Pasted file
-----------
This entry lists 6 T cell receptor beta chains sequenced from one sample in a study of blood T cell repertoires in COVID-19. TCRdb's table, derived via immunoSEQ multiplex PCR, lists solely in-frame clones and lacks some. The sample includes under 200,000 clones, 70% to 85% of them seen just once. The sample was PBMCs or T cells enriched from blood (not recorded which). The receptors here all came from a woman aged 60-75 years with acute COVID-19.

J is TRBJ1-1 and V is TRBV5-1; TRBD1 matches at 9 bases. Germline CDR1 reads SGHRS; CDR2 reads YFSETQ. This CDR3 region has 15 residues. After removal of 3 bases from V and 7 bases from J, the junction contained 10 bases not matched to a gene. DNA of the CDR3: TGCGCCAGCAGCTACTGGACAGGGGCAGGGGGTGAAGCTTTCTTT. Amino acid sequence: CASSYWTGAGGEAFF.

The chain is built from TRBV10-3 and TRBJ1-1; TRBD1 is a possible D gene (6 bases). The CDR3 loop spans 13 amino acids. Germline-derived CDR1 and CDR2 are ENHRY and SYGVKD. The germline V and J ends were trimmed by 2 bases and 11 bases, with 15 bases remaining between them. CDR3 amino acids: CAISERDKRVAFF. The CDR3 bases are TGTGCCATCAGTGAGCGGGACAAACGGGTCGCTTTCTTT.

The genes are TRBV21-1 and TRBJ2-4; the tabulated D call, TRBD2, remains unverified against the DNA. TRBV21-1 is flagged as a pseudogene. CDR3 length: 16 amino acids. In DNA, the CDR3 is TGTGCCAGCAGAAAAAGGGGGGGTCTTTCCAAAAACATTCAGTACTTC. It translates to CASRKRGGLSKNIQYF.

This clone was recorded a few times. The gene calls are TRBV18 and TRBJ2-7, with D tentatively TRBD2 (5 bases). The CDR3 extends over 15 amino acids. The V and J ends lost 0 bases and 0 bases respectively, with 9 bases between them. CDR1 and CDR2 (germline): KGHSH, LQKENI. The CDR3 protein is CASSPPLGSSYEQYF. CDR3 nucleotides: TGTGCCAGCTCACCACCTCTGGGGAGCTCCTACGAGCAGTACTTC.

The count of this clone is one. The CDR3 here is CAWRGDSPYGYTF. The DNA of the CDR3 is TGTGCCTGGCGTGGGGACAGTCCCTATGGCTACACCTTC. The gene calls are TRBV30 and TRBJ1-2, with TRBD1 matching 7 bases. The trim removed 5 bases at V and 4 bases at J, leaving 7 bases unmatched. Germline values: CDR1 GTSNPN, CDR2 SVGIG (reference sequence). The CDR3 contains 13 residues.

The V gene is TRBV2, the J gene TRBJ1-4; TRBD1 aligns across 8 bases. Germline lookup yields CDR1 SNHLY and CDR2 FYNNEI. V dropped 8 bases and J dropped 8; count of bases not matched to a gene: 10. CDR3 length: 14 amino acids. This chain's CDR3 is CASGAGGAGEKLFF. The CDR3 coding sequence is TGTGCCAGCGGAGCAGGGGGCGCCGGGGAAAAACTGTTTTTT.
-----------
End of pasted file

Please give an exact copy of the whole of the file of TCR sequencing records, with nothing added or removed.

This entry lists 6 T cell receptor beta chains sequenced from one sample in a study of blood T cell repertoires in COVID-19. TCRdb's table, derived via immunoSEQ multiplex PCR, lists solely in-frame clones and lacks some. The sample includes under 200,000 clones, 70% to 85% of them seen just once. The sample was PBMCs or T cells enriched from blood (not recorded which). The receptors here all came from a woman aged 60-75 years with acute COVID-19.

J is TRBJ1-1 and V is TRBV5-1; TRBD1 matches at 9 bases. Germline CDR1 reads SGHRS; CDR2 reads YFSETQ. This CDR3 region has 15 residues. After removal of 3 bases from V and 7 bases from J, the junction contained 10 bases not matched to a gene. DNA of the CDR3: TGCGCCAGCAGCTACTGGACAGGGGCAGGGGGTGAAGCTTTCTTT. Amino acid sequence: CASSYWTGAGGEAFF.

The chain is built from TRBV10-3 and TRBJ1-1; TRBD1 is a possible D gene (6 bases). The CDR3 loop spans 13 amino acids. Germline-derived CDR1 and CDR2 are ENHRY and SYGVKD. The germline V and J ends were trimmed by 2 bases and 11 bases, with 15 bases remaining between them. CDR3 amino acids: CAISERDKRVAFF. The CDR3 bases are TGTGCCATCAGTGAGCGGGACAAACGGGTCGCTTTCTTT.

The genes are TRBV21-1 and TRBJ2-4; the tabulated D call, TRBD2, remains unverified against the DNA. TRBV21-1 is flagged as a pseudogene. CDR3 length: 16 amino acids. In DNA, the CDR3 is TGTGCCAGCAGAAAAAGGGGGGGTCTTTCCAAAAACATTCAGTACTTC. It translates to CASRKRGGLSKNIQYF.

This clone was recorded a few times. The gene calls are TRBV18 and TRBJ2-7, with D tentatively TRBD2 (5 bases). The CDR3 extends over 15 amino acids. The V and J ends lost 0 bases and 0 bases respectively, with 9 bases between them. CDR1 and CDR2 (germline): KGHSH, LQKENI. The CDR3 protein is CASSPPLGSSYEQYF. CDR3 nucleotides: TGTGCCAGCTCACCACCTCTGGGGAGCTCCTACGAGCAGTACTTC.

The count of this clone is one. The CDR3 here is CAWRGDSPYGYTF. The DNA of the CDR3 is TGTGCCTGGCGTGGGGACAGTCCCTATGGCTACACCTTC. The gene calls are TRBV30 and TRBJ1-2, with TRBD1 matching 7 bases. The trim removed 5 bases at V and 4 bases at J, leaving 7 bases unmatched. Germline values: CDR1 GTSNPN, CDR2 SVGIG (reference sequence). The CDR3 contains 13 residues.

The V gene is TRBV2, the J gene TRBJ1-4; TRBD1 aligns across 8 bases. Germline lookup yields CDR1 SNHLY and CDR2 FYNNEI. V dropped 8 bases and J dropped 8; count of bases not matched to a gene: 10. CDR3 length: 14 amino acids. This chain's CDR3 is CASGAGGAGEKLFF. The CDR3 coding sequence is TGTGCCAGCGGAGCAGGGGGCGCCGGGGAAAAACTGTTTTTT.